Rodney Atkins, Country Music and Fishing

A weak, sickly infant from an east Tennessee children's center was adopted but returned by two families who said the burden of caring for him was overwhelming. In time, he was taken home by Allan and Margaret Atkins, who mentored the frail boy in an outdoors lifestyle that included the quality time of father-son fishing trips.

Rodney Atkins grew healthy and matured into the platinum-selling country music artist who sings "The River Knows," a poignant story about fishing and a disabled veteran. Written by Sam and Ann Tate and Dave Berg, it's on Atkins' new album, "It's America" (Curb Records). Atkins is one of some 20 country stars playing the Jamboree in the Hills concert festival July 14-17 in Morristown, Ohio, 15 miles west of Wheeling, W.Va.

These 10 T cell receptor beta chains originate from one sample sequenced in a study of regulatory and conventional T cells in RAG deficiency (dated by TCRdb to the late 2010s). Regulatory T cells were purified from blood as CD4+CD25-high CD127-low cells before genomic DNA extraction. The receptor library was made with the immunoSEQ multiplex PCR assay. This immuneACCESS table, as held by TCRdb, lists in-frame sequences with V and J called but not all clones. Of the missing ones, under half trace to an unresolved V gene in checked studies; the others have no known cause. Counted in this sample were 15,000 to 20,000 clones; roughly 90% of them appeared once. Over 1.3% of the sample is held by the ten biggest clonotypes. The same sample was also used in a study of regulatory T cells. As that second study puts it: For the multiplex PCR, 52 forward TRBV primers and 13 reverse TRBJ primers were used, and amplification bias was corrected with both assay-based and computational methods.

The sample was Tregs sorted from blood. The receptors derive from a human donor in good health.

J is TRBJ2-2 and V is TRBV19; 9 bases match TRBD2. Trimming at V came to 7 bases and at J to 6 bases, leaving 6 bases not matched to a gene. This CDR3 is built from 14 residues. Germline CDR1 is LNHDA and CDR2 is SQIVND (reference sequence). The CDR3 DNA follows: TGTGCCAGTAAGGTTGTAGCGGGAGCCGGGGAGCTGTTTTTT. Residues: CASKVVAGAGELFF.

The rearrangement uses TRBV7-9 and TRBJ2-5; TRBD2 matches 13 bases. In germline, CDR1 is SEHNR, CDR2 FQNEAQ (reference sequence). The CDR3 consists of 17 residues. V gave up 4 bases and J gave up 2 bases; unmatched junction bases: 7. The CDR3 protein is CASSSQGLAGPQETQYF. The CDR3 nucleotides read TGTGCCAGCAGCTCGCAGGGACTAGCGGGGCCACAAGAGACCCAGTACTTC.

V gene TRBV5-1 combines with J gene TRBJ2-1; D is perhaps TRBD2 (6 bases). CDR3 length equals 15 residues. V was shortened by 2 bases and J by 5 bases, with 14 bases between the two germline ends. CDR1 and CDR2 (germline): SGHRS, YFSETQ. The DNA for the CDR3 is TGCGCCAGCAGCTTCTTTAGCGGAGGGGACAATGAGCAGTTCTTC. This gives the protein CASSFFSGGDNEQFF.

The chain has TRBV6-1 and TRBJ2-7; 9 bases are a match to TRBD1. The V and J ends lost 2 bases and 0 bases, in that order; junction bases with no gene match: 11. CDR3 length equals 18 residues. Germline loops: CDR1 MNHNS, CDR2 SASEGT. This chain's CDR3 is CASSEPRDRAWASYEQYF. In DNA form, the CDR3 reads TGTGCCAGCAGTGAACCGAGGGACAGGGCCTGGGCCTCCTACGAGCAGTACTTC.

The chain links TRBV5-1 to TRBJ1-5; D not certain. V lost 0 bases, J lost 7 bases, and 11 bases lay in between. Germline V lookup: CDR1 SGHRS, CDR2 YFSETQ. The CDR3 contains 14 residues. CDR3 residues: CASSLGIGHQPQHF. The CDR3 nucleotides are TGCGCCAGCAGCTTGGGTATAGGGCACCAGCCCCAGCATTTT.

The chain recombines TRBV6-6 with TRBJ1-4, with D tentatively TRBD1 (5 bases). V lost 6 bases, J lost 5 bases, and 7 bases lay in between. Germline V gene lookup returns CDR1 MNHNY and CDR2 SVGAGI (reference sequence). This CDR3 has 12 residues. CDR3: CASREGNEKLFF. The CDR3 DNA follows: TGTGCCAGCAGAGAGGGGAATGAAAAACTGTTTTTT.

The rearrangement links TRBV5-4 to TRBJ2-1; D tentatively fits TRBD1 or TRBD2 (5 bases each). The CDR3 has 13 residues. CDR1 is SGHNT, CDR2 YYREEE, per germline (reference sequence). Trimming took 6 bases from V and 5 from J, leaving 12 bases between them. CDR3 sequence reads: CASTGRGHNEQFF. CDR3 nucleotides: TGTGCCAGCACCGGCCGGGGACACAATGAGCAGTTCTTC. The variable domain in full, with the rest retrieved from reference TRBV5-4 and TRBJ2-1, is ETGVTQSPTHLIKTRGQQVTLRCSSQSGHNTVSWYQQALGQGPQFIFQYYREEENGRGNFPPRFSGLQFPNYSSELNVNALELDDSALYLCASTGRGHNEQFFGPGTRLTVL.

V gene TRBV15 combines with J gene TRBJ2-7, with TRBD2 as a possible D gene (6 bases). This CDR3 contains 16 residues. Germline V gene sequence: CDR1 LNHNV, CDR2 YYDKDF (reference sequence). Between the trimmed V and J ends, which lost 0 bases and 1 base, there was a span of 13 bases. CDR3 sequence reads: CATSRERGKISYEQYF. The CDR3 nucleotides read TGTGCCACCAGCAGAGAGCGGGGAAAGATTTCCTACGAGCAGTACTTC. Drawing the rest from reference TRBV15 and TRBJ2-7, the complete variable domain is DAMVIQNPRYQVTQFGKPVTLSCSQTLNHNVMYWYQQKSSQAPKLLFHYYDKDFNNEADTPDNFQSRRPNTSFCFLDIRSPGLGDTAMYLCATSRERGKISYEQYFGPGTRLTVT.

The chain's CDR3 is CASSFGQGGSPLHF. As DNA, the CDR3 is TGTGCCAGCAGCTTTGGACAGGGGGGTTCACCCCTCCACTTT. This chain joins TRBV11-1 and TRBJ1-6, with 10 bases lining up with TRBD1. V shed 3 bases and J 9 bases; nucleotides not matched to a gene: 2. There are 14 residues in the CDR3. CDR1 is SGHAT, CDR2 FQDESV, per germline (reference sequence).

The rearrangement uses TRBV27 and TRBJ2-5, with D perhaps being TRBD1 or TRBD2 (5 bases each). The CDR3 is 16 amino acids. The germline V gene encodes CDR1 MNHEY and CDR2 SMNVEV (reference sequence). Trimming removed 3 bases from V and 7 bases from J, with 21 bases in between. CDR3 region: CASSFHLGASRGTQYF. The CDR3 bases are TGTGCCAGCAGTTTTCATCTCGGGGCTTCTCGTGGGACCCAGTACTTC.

Fishing is a core element of the rural tradition, so it comes as no surprise that a lot of Southern and rural-based country artists are die-hard fishermen. The music industry is a tough grind that can consume much of a performer's time, but Atkins said he takes a rod and light tackle on tour in case he gets a chance to get on the water.

"I fished a lot with my dad and later with friends when I was a kid, going down to Powell River and Norris Lake" in east Tennessee, he said. "We started out using trot lines, putting your fishing line in a pack ... riding your bike to the [fishing hole]. You'd tie the line to your toe and lay back and catch a bunch of those little brown- and red-eye bass."

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